The FBI is trying to protect its database of fingerprints and photographs from a federal law that gives Americans the right to know if they are in the system. Advocates for privacy and civil rights are pushing to make sure these massive federal databases are in check before they are used inaccurately or misused in criminal investigations. The Privacy Act ensures that Americans maintain the right to know the records the government holds about them, but the FBI is resistant to releasing this information; they say it could compromise investigations if a suspect becomes aware of their status.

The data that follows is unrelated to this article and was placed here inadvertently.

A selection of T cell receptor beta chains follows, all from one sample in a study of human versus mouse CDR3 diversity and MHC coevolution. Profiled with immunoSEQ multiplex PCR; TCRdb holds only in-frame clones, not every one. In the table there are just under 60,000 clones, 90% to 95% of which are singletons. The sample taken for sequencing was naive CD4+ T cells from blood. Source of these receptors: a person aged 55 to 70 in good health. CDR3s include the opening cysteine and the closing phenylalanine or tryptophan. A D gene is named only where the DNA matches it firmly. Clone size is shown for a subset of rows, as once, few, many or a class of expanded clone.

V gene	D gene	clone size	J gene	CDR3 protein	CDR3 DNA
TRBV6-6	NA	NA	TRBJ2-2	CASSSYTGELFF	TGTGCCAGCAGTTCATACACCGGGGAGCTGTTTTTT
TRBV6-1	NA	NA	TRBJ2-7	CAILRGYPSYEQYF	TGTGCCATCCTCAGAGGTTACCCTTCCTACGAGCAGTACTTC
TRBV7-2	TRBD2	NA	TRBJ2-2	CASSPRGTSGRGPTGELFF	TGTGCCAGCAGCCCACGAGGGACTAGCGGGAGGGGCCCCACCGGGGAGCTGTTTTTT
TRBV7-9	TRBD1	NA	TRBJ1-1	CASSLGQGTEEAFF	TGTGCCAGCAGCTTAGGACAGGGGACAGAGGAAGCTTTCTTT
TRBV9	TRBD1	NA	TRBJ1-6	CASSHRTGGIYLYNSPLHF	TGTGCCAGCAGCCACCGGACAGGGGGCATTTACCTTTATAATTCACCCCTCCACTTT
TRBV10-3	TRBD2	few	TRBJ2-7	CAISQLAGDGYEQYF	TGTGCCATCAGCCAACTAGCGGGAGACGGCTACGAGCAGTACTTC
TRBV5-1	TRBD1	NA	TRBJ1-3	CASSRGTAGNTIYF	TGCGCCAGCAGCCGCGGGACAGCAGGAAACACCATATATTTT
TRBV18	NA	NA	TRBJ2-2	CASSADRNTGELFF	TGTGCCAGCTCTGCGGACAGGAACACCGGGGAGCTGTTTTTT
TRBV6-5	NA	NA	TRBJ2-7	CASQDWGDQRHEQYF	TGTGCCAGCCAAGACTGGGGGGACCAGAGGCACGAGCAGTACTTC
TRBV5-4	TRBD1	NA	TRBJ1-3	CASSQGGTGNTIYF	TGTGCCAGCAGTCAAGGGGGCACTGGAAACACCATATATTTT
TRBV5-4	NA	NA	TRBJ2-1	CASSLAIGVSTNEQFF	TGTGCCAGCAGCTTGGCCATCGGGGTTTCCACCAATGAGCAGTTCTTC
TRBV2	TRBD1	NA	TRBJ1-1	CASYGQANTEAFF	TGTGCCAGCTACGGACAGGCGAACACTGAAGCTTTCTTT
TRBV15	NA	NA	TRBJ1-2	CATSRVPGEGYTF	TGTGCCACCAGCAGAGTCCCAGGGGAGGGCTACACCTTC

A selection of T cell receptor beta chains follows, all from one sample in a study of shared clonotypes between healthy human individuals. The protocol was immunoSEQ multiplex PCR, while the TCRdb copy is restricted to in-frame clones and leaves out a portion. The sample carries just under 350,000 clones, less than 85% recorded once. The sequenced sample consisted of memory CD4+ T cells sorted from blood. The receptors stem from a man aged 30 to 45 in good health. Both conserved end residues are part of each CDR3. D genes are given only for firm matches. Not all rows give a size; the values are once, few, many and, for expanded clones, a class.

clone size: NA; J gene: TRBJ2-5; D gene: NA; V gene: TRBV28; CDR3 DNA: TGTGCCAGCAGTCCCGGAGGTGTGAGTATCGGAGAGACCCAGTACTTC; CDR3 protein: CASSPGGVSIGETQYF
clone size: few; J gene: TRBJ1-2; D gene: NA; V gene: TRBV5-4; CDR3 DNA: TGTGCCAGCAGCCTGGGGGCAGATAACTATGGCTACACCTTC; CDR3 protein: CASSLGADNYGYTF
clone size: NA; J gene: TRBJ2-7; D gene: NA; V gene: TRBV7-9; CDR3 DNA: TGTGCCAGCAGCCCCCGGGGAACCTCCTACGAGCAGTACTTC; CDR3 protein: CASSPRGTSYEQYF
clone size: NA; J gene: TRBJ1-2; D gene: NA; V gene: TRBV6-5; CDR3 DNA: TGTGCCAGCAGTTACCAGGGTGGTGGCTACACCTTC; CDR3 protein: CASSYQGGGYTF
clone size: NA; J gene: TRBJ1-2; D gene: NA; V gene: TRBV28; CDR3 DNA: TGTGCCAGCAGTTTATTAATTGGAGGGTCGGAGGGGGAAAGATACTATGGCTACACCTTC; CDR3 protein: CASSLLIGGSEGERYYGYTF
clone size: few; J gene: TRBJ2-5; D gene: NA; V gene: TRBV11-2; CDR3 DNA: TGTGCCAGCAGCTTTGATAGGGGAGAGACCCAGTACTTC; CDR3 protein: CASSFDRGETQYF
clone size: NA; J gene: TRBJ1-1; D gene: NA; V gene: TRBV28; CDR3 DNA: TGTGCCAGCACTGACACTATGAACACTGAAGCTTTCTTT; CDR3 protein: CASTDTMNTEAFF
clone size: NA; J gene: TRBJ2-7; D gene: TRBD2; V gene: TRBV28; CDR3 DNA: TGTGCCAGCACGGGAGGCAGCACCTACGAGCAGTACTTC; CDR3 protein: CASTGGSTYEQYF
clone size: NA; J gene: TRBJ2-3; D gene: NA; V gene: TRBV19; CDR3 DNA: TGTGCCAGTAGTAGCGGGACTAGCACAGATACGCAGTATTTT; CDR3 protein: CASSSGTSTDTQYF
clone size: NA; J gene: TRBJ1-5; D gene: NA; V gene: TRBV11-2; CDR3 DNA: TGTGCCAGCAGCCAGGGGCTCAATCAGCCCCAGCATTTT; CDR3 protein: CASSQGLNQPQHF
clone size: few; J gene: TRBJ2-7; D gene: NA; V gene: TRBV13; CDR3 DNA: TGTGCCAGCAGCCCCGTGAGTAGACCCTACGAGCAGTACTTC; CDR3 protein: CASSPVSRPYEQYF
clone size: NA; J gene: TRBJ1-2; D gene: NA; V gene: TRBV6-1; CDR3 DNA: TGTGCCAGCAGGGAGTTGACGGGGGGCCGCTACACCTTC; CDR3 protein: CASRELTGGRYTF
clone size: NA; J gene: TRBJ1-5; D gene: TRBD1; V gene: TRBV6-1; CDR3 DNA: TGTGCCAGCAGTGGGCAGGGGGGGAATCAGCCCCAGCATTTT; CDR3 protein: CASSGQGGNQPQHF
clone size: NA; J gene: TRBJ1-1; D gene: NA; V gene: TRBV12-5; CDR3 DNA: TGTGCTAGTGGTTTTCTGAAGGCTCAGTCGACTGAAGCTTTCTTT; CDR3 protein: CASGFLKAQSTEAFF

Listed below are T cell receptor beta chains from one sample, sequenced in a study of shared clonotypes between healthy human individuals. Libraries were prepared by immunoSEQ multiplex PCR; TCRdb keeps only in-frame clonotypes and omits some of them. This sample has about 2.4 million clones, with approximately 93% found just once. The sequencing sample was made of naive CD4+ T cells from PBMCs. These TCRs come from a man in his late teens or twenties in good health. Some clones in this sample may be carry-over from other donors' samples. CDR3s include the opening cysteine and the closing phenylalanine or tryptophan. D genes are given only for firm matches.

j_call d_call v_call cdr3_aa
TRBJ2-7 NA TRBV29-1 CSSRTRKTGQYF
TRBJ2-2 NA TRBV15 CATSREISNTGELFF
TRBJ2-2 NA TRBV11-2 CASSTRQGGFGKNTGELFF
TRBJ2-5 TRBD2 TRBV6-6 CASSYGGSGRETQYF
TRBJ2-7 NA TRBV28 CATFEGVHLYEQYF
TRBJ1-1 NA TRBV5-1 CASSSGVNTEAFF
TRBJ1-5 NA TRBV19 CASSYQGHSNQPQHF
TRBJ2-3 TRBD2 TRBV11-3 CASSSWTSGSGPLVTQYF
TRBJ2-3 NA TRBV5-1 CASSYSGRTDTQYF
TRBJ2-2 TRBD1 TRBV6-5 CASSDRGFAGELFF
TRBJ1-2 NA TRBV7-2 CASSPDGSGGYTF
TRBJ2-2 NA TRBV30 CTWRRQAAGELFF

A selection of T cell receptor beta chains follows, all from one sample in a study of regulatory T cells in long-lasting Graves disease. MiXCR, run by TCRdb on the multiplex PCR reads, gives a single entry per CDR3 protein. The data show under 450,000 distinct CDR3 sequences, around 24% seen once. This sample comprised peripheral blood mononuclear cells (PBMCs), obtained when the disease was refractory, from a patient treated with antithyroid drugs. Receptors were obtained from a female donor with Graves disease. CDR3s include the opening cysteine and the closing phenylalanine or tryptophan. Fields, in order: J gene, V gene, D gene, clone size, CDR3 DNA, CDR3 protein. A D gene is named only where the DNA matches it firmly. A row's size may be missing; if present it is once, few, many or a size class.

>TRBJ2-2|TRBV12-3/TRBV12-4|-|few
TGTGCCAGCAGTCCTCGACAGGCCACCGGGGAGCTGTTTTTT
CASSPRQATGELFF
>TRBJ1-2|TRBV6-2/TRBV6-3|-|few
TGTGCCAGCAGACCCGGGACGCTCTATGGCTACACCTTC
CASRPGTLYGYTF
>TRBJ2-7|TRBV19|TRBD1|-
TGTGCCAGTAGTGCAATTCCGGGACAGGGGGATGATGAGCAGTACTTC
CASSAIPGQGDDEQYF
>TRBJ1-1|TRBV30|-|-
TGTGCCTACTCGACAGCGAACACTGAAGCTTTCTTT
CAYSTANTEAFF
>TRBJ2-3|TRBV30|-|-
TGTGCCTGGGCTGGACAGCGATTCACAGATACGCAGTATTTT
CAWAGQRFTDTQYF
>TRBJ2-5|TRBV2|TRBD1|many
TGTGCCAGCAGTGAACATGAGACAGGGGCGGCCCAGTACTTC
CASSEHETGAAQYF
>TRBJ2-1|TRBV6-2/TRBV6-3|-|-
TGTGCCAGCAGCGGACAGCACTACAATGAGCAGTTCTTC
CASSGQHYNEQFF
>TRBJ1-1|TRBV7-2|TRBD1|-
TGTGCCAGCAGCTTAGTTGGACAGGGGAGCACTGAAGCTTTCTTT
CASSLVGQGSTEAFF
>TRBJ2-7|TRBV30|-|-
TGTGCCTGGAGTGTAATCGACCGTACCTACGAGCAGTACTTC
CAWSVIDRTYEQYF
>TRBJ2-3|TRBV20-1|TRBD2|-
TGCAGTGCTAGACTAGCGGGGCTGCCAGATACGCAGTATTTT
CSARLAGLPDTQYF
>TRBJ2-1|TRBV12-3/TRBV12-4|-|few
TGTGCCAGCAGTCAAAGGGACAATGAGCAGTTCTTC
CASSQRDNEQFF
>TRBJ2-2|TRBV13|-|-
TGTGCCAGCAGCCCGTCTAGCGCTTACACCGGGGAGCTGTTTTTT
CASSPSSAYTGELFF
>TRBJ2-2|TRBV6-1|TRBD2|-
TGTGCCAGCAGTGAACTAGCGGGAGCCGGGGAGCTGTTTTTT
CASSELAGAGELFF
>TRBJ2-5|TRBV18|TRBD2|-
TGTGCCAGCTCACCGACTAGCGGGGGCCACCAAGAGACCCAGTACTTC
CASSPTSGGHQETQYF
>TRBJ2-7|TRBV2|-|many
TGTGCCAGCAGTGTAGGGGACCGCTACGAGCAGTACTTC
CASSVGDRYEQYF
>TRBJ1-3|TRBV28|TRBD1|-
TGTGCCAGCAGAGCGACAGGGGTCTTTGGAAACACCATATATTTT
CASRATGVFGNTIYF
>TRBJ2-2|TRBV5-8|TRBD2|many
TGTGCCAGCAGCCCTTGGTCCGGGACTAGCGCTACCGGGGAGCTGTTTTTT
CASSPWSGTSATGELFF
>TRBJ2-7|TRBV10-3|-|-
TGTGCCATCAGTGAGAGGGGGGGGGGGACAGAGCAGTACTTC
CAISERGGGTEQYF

FBI agents stress the distinction that they are using the databases only to cross-check mugshots, not to track down suspects or detect faces of protesters at public rallies. Their database, which is called Next Generation Identification, stores millions of fingerprints and facial photos and gives the FBI the capability to quickly and efficiently search through the data- the accuracy for fingerprinting matches is over 99%. Rights advocates warn that this system may be erroneous and exclude certain people from applying to jobs, and they worry that immigrants will be singled out by the system. FBI officials defend their system by saying that they have two facial recognition experts for any potential leads before they take any action with investigations, in hopes to prevent unfair singling out of minorities.